While it's a subject too lengthy for a short article, when youremove ceramic from concrete, respirable crystalline silica becomes a concern. Learn about standards OSHA sets for limiting exposure to silica dust found in environments where workers cut into mortar, concrete, and tile.
If you're comfortable with safety, read on and explore the ceramic tile removal process.
Where Do You Begin?
Every flooring project has a starting point. Even though it's more fun, you can't just go after the tile willy-nilly with a sledgehammer.
The ideal place to start removing tile is a spot where you can see or feel broken or cracked tile. Areas with loose grout also make an excellent place to start.
When working with ceramic tiles that are still intact, find the point where the tile stops. Voila— you have your starting point.
Helping Your Client Understand Cracked Tile
Your customer may question why they're dealing with loose or broken ceramic floor tiles. You won't know until you can see what's under the existing flooring, but one of the most common reasons is poor installation.
Anytime you place ceramic tile on top of a concrete floor, make sure to fill in voids and cracks in the concrete. The concrete will not support tile installation if you don’t do the prep work.
How To Loosen Ceramic Tiles
While you may find a few tiles that come up without much resistance, plan on using the 1-inch or ¾ inch masonry chisel we included in the tool list. Here's how this step works:
Go Below the Tile
Make the process easier by working the masonry chisel under the tiles. Hold the chisel at a 45-degree angle, then hit it with the sledgehammer. If you prefer, you can use a maul instead of a sledgehammer.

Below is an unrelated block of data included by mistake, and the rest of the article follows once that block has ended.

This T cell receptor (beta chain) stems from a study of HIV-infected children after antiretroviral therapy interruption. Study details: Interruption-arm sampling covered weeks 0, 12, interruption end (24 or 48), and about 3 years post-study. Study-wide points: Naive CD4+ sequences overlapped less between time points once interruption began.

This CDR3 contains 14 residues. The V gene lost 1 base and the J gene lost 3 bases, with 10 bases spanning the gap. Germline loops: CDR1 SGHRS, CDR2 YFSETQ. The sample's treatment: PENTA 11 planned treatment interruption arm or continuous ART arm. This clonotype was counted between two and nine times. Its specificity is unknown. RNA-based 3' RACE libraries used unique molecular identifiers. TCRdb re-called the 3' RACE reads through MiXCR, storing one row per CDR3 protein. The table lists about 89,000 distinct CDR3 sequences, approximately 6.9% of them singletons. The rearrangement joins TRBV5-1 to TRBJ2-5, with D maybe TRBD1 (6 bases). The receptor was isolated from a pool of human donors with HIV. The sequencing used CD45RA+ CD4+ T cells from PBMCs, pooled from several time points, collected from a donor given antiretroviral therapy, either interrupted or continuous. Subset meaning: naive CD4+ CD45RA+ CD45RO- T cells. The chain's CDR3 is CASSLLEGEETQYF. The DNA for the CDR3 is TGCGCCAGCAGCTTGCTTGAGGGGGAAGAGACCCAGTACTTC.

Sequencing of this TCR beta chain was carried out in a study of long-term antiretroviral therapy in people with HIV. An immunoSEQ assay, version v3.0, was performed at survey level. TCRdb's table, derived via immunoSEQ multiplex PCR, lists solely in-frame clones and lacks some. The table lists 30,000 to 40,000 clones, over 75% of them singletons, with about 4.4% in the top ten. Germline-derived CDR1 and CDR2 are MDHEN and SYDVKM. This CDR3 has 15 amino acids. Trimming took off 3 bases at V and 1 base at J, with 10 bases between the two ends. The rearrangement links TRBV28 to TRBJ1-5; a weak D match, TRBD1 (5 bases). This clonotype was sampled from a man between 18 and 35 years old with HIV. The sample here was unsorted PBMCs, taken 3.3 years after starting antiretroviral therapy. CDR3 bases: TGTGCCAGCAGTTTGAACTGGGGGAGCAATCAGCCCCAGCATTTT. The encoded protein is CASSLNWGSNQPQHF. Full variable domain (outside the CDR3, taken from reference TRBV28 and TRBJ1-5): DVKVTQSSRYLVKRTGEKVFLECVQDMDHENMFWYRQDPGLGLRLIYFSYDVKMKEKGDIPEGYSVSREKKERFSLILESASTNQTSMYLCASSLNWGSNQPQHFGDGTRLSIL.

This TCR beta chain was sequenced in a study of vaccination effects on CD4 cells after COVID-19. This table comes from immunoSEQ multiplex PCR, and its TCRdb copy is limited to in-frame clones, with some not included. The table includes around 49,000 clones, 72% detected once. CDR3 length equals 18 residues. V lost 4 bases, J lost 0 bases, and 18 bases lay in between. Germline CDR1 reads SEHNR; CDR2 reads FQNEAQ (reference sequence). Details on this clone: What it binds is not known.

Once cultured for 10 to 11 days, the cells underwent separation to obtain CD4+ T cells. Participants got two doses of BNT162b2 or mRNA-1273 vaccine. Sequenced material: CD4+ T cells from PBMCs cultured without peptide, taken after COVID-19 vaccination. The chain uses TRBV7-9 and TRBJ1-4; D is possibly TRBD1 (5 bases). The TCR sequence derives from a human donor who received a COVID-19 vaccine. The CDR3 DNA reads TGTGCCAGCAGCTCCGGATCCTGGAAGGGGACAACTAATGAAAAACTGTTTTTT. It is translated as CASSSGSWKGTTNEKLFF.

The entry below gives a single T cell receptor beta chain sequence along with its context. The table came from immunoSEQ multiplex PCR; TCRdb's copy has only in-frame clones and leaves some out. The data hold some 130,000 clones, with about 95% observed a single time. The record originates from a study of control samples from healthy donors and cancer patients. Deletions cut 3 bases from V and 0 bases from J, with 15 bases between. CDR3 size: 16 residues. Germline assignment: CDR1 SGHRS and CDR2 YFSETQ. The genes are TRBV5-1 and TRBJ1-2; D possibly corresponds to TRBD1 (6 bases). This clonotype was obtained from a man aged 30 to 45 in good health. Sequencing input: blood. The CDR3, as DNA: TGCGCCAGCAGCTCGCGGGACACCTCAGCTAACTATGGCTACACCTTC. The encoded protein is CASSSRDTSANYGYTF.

Breaking the Tile
You shouldn't need to apply much pressure when breaking tiles—they should come up easilyandloosen from the glue. There are always those rogue tiles that won't budge on your first attempt. Grab a chisel point and use it to remove the stubborn tiles.
Dislodge Perimeter Tiles
Perimeter tiles butt up against the baseboard. This is the place in the project where you'll be glad you removed the baseboard trim.
To dislodge these outermost tiles, use either the chisel or a hammer drill making sure you work at a 45-degree angle to avoid damaging the concrete floor.
Tip: If you're removing ceramic tiles from the concrete floor in a large area, consider investing in an electric tile stripper.
Underlayment and Thinset
It's not uncommon to discover something other than the concrete floor when you remove ceramic tile. Here's how you handle underlayment and thinset.
Tear Out Underlayment
Underlayment is a common material between tile and a concrete floor. Remove and dispose of all underlayment and nails.
Thinset, the adhesive mortar designed to adhere tile to hard surfaces (like concrete), cures into a cementlike consistency. It's not like epoxy or other glues used for tile, and it can be difficult to remove. Try using the chisel, but if that doesn't work, go for the hammer drill and the floor scraper.
Some installers use mastic, also calledceramic tile adhesive. Mastic must go. You can chisel it off, but why not take advantage of a tool that could make the job easier?
Now you feel confident you have the skillset and tools needed to remove ceramic from concrete floors. To do the job with better efficiency and attention to detail, you'll want to take advantage of tools that will make this type of job easier.
We specialize in mastic and glue removal tools. For help ordering the right product or for answers to your questions,reach out to our teamof experts who will be happy to help you place your order.